The delay of the long awaited profit margin adjustment to gas stations frustrates owners as the government fails to implement the revised rate. A directive allowing for up to a five-percent profit margin was approved last January but remains ineffective.
The dealers have been working on a profit margin of 0.23 cents a liter before. However, after the approval of the directive by the Ministry of Trade and Regional Integration, they hoped the adjusted profit margin would be applicable with the gradual lifting of fuel subsidies by the authorities.
Managers of the Ethiopian Petroleum Dealers Association, a lobby group gas station owners founded, say authorities turned a deaf ear to the repetitive pleas of members.
Explaining how the running cost for a gas station spiked over the course of the year following the repetitive fuel price increases, Henok Mekonnen, chairperson of the Association, claims that his members have no more interest in the business.
“Members are totally displeased with their work. Some are even mulling closing their shops. There had been several discussions, but to no avail. We can’t work on promises anymore,” Henok said.
Last year, a dealer needed about a million birr to offload a truck of fuel, but this amount has been increasing drastically each time the country raises fuel prices. When the government was about to embark on the second phase of lifting the fuel subsidy before the end of September, the amount of money needed was about 2.3 million birr, which now stands at 2.8 million birr.
Almost all of the dealers are required to pay in advance, except the dealers for a company or two. Taking loans to cover this working capital is what the dealers have been doing, making the cost of running the business higher than the earnings made from the business, according to Ephrem Tesfaye, board member of the Association.
The Association, for its part, has been in contact with the Ministry, conducting discussions and participating in studies initiated by the Ministry. Last August, the Ministry, through the Petroleum and Energy Authority, called on gas stations to provide information to conduct a study to raise the profit margin.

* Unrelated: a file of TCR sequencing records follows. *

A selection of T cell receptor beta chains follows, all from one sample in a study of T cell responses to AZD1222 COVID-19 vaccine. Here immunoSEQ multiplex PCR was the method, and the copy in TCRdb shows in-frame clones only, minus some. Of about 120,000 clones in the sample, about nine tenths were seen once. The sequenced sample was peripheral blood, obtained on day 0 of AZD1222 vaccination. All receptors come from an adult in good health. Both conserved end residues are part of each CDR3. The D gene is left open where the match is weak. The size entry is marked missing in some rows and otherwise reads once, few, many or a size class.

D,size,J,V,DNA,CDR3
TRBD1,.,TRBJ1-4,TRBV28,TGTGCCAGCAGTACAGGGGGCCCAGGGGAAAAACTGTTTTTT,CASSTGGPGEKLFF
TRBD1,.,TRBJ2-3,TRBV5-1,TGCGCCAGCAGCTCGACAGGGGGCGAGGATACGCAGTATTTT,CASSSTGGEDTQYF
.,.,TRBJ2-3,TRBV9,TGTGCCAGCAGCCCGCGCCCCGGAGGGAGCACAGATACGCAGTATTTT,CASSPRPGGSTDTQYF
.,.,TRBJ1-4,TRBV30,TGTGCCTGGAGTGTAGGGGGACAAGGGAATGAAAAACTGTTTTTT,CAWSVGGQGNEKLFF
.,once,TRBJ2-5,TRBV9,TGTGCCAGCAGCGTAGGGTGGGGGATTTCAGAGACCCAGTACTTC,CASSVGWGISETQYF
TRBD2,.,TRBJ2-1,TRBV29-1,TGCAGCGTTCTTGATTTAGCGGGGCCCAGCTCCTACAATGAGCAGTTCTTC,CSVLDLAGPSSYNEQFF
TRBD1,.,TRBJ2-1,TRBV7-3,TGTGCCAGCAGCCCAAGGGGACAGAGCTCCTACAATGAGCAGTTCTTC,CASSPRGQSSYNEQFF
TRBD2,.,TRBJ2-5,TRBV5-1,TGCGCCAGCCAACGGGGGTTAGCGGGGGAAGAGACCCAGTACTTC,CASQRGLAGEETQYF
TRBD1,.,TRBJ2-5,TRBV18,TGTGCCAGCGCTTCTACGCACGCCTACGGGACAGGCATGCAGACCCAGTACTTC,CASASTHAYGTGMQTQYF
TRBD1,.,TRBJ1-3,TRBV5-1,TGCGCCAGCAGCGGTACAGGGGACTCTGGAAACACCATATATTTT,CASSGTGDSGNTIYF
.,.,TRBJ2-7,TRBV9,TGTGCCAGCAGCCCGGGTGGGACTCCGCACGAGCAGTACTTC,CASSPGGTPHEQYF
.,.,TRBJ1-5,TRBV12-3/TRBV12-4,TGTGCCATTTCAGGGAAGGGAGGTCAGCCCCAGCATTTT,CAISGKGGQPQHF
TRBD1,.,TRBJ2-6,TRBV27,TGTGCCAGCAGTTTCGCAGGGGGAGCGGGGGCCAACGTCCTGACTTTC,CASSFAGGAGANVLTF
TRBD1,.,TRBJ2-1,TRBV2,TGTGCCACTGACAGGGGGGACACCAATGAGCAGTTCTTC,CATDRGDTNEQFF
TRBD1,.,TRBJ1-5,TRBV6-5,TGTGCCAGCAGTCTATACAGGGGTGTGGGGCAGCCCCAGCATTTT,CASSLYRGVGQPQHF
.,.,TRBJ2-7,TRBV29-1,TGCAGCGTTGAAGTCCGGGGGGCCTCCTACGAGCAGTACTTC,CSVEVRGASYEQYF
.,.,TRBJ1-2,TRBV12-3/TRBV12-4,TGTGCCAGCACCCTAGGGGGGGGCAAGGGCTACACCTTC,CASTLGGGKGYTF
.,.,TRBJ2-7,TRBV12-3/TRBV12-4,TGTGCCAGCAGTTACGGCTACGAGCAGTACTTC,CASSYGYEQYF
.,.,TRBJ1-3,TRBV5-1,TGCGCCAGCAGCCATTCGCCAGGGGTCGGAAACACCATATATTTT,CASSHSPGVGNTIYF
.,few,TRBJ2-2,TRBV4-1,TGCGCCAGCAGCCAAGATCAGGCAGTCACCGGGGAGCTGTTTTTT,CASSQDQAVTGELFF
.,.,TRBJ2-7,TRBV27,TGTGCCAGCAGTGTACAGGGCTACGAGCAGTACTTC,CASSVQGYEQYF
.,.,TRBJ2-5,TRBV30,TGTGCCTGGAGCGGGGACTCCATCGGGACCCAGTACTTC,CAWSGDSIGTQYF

Two months prior to that, the Association had written to the Ministry requesting an increase in the profit margin to at least 1.20 birr a liter, citing that the directive approved at the beginning of the year had not come into effect.
For Ephrem, such unresponsiveness from the government could also be a reason that pushes some dealers to engage in illegal trade for higher benefits.
“There are some of us working legally on the price the government sets, and there may be a few of them selling at higher prices locally and even smuggling to neighboring countries,” he said, hoping for a reform in the sector.
Another board member of the association and gas station owner in Addis Ababa and Sebeta, Oromia Regional State, Desalegn Abebaw, says he is also losing interest in the job himself. “I’m weakened by the high amount of money needed for working capital. If the profit margin isn’t increased until the fuel price is revised next time, many will definitely be out of service.”
The disinterest by new investors in the sector is also explained by the low profit margin, according to the management of the association. Of over 1,200 gas stations in Ethiopia, only a little less than 1,000 are functional. But countries like Kenya have about 1,900 gas stations while Uganda has 2,900.
Members of the Association are planning a general meeting to come up with a decision to push for action by the Ministry as their next move. “We will appeal to higher officials, including to the Office of the Prime Minister, should there be no action soon,” Ephrem told The Reporter.